Godburn provides details of only one surviving example of these ad hoc, proto-dust-jackets, which dates from the eighteenth-century, but does not quote any contemporary descriptions or accounts of them. The one he mentions (25) is a wrapping made up of two (folio) bifolia from the Rev. T. Johnson's History of Adam and Eve (1740) which are wrapped around "a set of sheets" for the second volume of John Taylor's Hebrew-English Concordance (1757), which survives in the library at Bickling-Hall, Norfolk. (Neither are recorded on ESTC under N8856 (the wrapper; only 3 copies recorded) and T148434 (the concordance; 90 copies)). The wrapping is hand-labeled in ink: "Taylors Hebrew [and] English Concordance Vol.2 Sheets".

Godburn mentions two more-formal wrappings (27), one is a sheet, with a printed, 115-word presentation letter, dated 1791 and signed by the author, which survives wrapped around a set of stab-sewn sheets for John de Brahm's Time: An Apparition of Eternity (1791); the other, "printed on its front with the title, author, publisher, illustrator and other information" survives on a set of sheets for Daniel Chodowiecki's Clarissens Schiksale (1796).

This 1785 reference to ad hoc, precursor dust-jackets is later than Godburn's surviving exemplar from 1757, and pre-dates the formal wrappers of the 1790s, allowing us to narrow somewhat the change in practice from ad-hoc to more formal wrappers for sheets. I don’t recall seeing any other reference similar to this one in The Rambler’s Magazine; and I have had no luck finding any others using the key words in this passage, so I am guessing that such references are very uncommon. It would be nice to see more; but even if other references are not located, the combination of Godburn’s examples of survivers and this satire establishes the practice.

* * * * *

For the Rambler’s Magazine. On Literary Damnation.

It may be a pleasing and whimsical consideration to such of your female readers as are acquainted with the manufacture of paper, that their old linen may at some future period return to their fair hands in the shape of an amorous epistle, and that their lovers may have had the honour of taking up their shifts, without being one degree nearer the point of happiness.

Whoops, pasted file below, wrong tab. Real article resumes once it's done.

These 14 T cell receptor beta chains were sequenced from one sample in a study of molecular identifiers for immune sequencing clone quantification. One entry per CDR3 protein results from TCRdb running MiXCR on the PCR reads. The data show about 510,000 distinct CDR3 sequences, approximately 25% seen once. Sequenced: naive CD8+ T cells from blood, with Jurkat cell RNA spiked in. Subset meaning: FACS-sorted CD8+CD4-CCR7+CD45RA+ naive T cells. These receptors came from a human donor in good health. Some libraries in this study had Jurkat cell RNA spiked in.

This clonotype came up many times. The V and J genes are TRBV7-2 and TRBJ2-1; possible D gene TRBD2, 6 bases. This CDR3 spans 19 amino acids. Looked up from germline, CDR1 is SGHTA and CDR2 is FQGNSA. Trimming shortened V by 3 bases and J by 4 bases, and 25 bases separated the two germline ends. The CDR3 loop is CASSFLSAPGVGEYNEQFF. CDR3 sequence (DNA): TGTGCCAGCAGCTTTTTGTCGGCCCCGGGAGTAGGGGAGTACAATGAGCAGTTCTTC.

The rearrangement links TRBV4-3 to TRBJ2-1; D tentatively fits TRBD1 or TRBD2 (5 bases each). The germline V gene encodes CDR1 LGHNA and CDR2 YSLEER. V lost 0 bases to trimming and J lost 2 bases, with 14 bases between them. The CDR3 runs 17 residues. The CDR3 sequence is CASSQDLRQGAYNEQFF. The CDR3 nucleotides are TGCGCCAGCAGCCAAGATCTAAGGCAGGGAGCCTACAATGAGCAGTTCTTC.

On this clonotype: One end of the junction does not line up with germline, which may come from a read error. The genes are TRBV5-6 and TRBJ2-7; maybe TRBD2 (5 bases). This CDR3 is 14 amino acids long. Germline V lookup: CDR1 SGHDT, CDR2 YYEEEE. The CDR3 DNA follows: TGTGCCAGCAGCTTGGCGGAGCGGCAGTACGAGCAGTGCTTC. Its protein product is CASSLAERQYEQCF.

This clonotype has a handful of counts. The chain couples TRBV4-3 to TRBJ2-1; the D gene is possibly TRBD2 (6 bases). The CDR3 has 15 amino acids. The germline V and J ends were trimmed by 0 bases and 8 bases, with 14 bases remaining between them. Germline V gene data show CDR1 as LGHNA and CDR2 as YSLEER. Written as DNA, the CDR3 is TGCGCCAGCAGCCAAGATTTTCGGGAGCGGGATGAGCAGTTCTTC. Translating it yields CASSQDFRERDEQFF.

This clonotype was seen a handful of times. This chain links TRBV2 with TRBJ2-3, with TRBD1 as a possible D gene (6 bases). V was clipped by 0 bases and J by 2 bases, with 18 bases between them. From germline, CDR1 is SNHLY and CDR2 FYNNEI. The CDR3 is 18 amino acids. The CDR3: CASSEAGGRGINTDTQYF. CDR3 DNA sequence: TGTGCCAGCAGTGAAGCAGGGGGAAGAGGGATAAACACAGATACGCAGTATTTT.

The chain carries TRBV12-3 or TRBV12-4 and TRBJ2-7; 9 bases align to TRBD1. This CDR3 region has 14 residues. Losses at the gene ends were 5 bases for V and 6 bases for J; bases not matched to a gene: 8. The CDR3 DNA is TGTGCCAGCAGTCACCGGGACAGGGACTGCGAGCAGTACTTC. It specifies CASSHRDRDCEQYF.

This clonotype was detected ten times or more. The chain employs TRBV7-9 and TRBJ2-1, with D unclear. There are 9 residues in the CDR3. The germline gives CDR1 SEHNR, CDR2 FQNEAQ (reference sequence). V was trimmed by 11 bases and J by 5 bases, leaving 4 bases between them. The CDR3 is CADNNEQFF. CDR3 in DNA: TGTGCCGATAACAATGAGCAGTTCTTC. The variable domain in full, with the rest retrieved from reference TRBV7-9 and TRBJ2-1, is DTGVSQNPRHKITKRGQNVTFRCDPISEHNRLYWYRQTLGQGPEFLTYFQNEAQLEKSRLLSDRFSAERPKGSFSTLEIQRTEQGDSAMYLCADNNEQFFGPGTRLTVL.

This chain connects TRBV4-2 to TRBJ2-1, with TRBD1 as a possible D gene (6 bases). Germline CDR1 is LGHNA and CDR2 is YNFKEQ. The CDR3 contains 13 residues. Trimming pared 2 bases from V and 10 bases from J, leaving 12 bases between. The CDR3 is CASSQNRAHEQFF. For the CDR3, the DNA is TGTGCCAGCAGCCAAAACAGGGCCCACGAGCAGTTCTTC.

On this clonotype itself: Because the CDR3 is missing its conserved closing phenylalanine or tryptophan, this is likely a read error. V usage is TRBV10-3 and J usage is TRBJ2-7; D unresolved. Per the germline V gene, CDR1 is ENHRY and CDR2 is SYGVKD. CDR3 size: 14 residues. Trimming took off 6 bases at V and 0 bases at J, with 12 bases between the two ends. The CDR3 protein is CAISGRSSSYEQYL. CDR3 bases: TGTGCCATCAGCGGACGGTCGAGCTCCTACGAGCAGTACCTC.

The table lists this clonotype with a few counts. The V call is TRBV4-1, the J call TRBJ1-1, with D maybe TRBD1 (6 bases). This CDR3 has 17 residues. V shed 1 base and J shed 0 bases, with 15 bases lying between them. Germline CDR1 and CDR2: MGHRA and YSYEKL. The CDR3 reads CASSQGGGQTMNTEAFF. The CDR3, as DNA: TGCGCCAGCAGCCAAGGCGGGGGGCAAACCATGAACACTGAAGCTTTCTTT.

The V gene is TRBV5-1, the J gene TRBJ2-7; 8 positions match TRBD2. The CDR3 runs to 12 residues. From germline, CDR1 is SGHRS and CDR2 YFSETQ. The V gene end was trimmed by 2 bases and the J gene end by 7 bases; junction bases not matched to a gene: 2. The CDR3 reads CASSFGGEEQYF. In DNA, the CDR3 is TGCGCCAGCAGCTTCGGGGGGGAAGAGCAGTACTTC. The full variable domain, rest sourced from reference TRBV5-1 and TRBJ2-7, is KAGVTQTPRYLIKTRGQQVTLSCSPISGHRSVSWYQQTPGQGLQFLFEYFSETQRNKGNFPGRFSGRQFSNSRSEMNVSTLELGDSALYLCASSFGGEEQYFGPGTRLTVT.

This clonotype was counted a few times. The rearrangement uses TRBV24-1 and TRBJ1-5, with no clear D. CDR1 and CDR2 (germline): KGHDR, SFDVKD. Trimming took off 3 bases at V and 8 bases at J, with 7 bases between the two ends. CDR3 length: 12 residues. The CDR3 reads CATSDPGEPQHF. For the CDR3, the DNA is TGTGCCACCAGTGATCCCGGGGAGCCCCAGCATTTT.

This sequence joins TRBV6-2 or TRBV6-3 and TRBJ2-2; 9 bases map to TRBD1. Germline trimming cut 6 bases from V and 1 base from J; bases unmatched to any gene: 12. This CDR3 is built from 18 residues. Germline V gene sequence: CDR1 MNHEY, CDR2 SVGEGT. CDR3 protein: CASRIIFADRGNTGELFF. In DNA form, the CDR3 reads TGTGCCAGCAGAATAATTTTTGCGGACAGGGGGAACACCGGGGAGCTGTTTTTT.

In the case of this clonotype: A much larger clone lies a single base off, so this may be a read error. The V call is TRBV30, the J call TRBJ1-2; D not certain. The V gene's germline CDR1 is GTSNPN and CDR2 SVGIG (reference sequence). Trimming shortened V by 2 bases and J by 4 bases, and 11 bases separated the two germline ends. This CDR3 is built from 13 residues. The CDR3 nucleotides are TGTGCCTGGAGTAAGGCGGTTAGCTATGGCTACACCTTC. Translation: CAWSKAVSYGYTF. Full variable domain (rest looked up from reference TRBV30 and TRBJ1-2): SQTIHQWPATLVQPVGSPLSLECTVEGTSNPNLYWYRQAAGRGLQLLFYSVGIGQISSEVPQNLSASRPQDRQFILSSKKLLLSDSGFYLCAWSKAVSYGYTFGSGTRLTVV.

But how very different must be the state of an unlucky author, who finds the offspring of his brain, (which had cost him paternal throes to bring forth) after passing through the purgatory of a pasty cook’s shop, returned to him at the bottom of a raspberry-tart, or a mutton-pie? To what strange uses may things come at last! Many a well-printed sheet of poetry have I seen containing a pound of butter; and twelfth-cake supported by abridgements of the statutes;—I have met with a stitch of bacon covered snugly over with the works of a Jew rabbi; and a pound of snuff wrapped in a Defence against Popery; I once received a dose of physick in Considerations upon our later End; and on sending to my bookseller for the two volumes of the Irish Smock, I received them inclosed in a sheet of Hints on the Existence of a middle State; and I know a lady who has Fordyce’s Sermons to a Young Woman sent to her in some leaves of begetting Beautiful Children. Many pieces of works of merit have I rescued from my hair-dresser, when he was trying the heat of his curling irons; and I seldom go into the necessary without redeeming some favourite performance from an untimely end.
 To enumerate all the instances of this kind would be endless, and too much for my tender nerves, who am uncertain when I next ask for tobacco, whether I may not have this very paper given me to light my pipe.—But there is no helping it.

Let Hercules himself do what he may,
The cat will mew, the dog will have his day.